Last week, Sens. Bob Corker and Tim Kaine introduced a proposal to reshape the legal authorization for U.S. counterterrorism operations abroad. On Thursday, Susan Hennessey sat down with Bobby Chesney, co-founder of Lawfare and professor at the University of Texas at Austin School of Law, and Scott Anderson, Lawfare senior editor and former State Department lawyer, to talk about the proposal. They discussed the current status of the authorization for use of force, what the new proposal says, and it’s prospects in this Congress.
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Jim Comey has a few words to say. Nikki Haley is not confused about anything. And Mike Pompeo makes a surprise trip to North Korea.
All week, President Trump has promised airstrikes in response to the Assad regime’s use of chemical weapons, but so far nothing has come. Does this mean he’s having second thoughts? Or is this simply the calm before the storm?
Susan is back with a hilarious story about how Devin Nunes sent her blood pressure soaring—and sent her into the delivery room. Robert Mueller tells the president’s lawyers that Donald Trump is the subject of a criminal investigation. Trump vows to pull the military out of Syria. And American troops may be heading to the US border with Mexico. Plus, Shane asks you to join him for a book discussion. And I am upping the Rational Security drinking game.
Chimène Keitner served as counselor for international law at the State Department under the Obama and Trump administrations. On this week’s podcast, Keitner speaks to Scott Anderson about her experience at the department and the department’s future in the wake of Secretary Rex Tillerson’s departure.
Like Goldilocks in search of porridge, the President can’t seem to find the lawyer who’s just right. The U.S. expels Russian diplomats, but Trump continues to hold his fire against Putin. And Mark Zuckerberg prepares to testify before Congress over Facebook’s role in Russian election interference. Plus, I confess to violating Twitter’s terms of service—and grudgingly bring myself into compliance. Danielle is excited for a new book on privacy. And Tamara is psyched for Madeline Albright’s new book.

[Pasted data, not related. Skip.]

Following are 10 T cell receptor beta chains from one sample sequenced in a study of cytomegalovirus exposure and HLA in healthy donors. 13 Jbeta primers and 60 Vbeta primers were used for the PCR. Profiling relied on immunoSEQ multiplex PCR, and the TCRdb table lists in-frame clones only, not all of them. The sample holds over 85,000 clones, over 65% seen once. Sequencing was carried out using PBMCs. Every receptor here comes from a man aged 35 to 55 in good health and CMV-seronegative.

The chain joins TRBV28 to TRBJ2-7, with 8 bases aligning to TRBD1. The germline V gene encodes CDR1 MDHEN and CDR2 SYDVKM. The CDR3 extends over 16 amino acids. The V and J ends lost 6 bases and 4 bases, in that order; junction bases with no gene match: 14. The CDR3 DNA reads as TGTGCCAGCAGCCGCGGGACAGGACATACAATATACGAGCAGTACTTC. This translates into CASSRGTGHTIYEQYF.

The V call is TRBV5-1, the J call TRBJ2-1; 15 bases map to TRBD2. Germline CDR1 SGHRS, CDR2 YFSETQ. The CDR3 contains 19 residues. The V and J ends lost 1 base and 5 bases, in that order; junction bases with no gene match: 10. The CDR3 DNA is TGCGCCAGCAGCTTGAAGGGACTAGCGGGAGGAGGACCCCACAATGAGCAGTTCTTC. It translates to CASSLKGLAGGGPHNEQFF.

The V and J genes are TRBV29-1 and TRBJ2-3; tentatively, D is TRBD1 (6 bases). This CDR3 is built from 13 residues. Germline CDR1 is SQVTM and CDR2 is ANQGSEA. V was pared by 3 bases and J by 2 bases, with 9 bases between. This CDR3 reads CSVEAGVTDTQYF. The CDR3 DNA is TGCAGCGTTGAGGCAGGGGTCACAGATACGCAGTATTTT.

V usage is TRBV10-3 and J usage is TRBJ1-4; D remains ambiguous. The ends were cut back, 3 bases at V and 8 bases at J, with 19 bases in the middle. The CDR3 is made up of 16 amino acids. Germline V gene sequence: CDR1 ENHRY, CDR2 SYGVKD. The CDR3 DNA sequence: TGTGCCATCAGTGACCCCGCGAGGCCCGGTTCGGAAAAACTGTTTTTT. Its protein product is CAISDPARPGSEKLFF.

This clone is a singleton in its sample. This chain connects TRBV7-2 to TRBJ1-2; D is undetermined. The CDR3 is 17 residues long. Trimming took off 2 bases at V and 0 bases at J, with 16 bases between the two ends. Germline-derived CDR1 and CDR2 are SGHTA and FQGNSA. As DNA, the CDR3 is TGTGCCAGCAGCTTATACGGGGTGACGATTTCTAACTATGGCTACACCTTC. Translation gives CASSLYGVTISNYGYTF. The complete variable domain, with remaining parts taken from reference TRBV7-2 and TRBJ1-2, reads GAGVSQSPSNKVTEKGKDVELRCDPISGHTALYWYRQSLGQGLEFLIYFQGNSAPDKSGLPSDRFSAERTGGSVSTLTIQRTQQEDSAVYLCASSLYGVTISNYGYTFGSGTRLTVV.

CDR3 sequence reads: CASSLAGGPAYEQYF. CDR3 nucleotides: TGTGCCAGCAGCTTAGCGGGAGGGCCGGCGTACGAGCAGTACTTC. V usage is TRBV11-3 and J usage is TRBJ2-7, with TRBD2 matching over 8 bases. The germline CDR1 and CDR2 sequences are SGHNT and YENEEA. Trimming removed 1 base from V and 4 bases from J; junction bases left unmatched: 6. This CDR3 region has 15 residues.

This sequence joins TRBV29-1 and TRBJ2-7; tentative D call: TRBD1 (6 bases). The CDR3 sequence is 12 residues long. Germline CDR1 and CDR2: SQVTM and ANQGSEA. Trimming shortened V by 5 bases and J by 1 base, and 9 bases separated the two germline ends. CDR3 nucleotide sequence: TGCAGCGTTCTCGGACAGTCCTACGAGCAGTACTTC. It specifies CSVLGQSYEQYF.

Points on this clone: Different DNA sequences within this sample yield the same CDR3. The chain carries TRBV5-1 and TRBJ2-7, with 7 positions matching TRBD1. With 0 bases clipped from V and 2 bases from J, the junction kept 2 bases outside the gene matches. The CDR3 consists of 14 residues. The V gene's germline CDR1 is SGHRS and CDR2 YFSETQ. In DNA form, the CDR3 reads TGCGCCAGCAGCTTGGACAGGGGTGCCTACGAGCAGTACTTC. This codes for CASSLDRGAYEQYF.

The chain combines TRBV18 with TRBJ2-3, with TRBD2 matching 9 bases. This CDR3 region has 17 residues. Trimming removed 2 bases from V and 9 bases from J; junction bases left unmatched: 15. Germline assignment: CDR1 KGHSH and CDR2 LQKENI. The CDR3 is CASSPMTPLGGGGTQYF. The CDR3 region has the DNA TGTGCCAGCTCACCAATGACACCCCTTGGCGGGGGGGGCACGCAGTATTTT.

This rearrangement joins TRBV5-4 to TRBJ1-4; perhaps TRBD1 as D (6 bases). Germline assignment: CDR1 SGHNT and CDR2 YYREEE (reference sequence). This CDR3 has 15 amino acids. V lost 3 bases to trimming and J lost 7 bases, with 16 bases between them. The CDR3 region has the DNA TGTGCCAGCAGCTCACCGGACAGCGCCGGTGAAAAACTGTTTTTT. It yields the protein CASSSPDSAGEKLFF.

Niall Ferguson argues in his new book, “The Square and the Tower: Networks, Hierarchies and the Struggle for Power,” that the powerful role of networks has often been overlooked.
It was a cyberlaw-packed week in Washington. Congress jammed the CLOUD Act into the omnibus appropriations bill, and boom, just like that, it’s law. Say goodbye to the Microsoft Ireland case just argued in the Supreme Court. Maury Shenk offers a view of the Act from the United Kingdom, the most likely and maybe the only beneficiary of the Act. Biggest losers? For sure, the
Yale law professor Amy Chua argues in her new book, “Political Tribes: Group Instinct and the Fate of Nations,” that both foreign and domestic policymaking must better handle the realities of political tribalism in order to find success. Last week, Harvard law professor and Lawfare co-founder Jack Goldsmith spoke to Chua at the Hoover Book Soiree about her new volume. They discussed where past foreign policy makers overlooked the importance of tribalism, the nature of domestic tribalism in the modern United States, and much more.
Our intrepid host was off this week in an undisclosed location, doing his reporting thing, and snow closed the Jungle Studio and delayed the podcast for a day. But we reconvened with special guest Quinta Jurecic on Thursday, and Tamara valiantly stepped in to helm the podcast in Shane's absence.